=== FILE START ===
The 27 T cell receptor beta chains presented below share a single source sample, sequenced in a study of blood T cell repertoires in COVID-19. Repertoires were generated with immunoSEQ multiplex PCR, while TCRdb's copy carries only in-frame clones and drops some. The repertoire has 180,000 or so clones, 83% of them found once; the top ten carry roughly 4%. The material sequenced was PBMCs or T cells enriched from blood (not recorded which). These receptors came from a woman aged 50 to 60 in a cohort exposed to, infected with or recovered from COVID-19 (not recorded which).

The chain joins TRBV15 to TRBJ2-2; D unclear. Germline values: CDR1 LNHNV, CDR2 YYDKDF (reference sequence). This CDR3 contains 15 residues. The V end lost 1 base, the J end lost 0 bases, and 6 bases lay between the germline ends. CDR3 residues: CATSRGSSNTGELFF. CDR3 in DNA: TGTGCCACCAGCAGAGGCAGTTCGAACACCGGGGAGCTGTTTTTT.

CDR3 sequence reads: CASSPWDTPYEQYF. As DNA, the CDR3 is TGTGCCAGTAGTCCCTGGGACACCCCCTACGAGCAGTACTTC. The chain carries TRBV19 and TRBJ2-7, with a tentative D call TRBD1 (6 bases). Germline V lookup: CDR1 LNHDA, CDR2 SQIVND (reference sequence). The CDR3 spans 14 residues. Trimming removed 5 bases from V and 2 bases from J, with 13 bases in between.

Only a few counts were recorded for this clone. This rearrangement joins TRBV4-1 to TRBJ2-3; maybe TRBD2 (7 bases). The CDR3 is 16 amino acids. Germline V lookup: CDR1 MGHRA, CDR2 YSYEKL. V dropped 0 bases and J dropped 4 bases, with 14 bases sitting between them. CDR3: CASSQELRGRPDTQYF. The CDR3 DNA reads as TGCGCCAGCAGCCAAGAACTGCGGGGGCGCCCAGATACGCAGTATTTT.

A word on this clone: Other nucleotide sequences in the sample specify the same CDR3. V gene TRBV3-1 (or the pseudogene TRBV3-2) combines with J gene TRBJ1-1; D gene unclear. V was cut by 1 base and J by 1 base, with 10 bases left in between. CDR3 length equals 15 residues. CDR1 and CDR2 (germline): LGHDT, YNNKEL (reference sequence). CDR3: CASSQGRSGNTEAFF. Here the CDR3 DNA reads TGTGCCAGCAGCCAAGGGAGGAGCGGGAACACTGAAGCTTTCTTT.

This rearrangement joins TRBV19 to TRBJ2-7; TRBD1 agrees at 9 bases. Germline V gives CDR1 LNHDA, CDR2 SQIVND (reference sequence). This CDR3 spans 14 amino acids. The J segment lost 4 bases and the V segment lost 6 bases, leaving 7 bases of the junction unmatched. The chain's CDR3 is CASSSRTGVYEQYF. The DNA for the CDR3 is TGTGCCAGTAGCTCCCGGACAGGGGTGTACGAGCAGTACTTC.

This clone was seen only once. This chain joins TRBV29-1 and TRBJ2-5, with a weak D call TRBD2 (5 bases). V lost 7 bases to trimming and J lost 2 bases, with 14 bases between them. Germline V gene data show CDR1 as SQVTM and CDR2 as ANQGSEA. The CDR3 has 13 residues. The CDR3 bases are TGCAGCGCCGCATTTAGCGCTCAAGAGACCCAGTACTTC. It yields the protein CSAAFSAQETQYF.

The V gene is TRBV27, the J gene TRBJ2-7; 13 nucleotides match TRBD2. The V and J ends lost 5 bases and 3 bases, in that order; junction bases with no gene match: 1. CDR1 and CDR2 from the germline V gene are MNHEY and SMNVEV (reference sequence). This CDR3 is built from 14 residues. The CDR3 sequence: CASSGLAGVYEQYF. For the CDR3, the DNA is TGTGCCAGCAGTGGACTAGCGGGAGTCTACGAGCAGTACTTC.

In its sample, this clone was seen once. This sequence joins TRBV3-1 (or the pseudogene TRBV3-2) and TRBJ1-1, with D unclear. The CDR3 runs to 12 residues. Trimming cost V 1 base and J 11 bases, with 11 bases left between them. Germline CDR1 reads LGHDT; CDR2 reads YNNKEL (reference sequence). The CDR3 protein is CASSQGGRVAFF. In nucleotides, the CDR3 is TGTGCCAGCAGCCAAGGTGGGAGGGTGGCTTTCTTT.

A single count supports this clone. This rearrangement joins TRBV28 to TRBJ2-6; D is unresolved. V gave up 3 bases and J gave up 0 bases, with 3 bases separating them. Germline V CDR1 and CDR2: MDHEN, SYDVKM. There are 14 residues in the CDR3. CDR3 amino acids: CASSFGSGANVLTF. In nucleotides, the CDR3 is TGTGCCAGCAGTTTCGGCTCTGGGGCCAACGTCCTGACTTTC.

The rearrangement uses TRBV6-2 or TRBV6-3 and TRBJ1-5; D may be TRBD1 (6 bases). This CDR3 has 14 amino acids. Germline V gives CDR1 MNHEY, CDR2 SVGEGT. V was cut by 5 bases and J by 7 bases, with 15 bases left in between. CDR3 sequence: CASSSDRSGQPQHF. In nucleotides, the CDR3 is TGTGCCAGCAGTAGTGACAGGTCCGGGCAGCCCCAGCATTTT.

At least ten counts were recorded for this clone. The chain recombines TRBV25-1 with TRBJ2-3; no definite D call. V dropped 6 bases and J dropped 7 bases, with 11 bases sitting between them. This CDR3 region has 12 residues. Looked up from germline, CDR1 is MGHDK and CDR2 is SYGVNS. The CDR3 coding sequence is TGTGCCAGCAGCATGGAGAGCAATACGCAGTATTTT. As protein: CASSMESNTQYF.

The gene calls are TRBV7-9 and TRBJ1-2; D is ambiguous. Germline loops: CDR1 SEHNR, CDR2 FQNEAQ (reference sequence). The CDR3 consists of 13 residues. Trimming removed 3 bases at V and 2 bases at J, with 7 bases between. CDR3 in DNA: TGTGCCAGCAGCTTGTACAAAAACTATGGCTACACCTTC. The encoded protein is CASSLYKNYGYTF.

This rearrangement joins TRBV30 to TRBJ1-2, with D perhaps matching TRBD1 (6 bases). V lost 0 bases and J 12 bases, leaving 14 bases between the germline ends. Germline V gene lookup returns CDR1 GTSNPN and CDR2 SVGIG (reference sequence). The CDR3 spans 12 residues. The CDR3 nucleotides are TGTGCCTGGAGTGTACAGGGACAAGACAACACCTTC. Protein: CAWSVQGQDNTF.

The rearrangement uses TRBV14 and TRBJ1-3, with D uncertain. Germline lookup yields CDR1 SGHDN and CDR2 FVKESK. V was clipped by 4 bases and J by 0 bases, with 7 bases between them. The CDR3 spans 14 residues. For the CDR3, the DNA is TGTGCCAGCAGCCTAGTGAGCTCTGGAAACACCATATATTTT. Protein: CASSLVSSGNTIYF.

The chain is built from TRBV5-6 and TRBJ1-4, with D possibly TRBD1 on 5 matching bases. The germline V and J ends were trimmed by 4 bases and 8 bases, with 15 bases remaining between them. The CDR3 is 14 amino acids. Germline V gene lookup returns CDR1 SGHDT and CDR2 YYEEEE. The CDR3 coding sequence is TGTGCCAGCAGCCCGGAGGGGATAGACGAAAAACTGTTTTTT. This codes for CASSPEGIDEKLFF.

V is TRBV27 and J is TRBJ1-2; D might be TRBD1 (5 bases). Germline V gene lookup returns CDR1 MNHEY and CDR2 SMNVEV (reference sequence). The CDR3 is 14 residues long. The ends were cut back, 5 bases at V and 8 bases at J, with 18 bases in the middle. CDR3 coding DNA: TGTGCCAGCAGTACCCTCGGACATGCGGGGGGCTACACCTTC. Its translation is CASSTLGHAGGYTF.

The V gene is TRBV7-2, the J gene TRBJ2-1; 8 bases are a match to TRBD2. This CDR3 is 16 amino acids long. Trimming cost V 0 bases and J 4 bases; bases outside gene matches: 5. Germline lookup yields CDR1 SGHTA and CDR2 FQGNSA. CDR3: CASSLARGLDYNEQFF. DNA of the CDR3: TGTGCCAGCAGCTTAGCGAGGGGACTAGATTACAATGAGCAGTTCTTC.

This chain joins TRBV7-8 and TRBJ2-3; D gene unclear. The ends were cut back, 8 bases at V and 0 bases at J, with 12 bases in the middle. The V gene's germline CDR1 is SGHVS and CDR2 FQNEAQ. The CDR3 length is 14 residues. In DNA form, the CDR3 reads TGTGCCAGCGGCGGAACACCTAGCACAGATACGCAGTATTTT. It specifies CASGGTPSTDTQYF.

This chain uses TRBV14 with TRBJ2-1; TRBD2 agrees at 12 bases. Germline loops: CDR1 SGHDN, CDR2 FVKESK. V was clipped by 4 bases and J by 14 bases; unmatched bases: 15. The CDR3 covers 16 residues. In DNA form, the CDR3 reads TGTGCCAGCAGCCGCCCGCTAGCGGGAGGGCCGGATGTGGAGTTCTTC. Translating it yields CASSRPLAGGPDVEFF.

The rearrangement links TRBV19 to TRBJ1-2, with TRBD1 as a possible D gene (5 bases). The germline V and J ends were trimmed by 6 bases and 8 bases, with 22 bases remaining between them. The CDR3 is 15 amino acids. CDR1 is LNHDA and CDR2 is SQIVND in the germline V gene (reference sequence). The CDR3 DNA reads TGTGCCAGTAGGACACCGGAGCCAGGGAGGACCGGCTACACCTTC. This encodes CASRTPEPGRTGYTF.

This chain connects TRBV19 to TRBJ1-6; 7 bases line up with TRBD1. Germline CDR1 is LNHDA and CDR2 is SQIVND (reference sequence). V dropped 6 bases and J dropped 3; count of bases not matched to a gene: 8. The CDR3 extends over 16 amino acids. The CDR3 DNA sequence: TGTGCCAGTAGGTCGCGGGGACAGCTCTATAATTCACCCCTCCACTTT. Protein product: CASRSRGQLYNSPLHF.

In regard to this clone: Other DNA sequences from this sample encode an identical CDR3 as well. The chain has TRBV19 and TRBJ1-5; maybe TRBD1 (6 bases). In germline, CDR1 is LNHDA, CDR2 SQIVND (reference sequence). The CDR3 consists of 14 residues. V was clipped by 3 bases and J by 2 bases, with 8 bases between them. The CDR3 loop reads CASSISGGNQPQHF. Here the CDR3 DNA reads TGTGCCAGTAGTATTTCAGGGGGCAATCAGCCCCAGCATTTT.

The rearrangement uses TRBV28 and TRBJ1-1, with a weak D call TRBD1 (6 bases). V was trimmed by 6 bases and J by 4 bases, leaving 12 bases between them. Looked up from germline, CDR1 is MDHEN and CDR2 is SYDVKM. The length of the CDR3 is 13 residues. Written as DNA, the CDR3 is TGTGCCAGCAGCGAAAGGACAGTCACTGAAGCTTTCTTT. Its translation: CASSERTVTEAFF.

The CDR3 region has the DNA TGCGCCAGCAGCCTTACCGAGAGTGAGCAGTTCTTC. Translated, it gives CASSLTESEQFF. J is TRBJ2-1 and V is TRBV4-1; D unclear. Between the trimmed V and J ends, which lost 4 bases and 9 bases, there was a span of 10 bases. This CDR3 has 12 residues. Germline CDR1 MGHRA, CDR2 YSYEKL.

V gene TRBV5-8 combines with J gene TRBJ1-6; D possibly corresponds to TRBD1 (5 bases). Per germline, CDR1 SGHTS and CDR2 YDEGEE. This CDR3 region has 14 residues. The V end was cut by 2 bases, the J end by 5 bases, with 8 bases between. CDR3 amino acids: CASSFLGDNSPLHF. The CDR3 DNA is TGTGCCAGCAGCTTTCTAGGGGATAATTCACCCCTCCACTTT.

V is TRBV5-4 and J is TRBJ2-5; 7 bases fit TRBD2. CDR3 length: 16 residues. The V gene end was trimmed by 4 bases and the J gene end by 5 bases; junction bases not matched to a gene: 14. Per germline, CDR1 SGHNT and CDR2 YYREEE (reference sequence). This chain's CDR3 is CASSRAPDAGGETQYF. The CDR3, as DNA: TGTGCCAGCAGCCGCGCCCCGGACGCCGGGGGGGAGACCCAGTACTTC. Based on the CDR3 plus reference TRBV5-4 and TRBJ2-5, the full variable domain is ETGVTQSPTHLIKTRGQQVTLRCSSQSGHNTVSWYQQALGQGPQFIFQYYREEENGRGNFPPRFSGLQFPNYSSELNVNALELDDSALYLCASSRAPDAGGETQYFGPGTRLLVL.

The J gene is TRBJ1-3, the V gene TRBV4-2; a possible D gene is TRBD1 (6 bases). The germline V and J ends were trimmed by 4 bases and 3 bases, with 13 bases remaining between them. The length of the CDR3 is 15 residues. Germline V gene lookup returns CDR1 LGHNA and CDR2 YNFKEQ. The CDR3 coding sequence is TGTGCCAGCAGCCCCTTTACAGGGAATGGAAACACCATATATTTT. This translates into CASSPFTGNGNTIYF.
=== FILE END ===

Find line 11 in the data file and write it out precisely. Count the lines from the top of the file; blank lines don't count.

The rearrangement uses TRBV6-2 or TRBV6-3 and TRBJ1-5; D may be TRBD1 (6 bases). This CDR3 has 14 amino acids. Germline V gives CDR1 MNHEY, CDR2 SVGEGT. V was cut by 5 bases and J by 7 bases, with 15 bases left in between. CDR3 sequence: CASSSDRSGQPQHF. In nucleotides, the CDR3 is TGTGCCAGCAGTAGTGACAGGTCCGGGCAGCCCCAGCATTTT.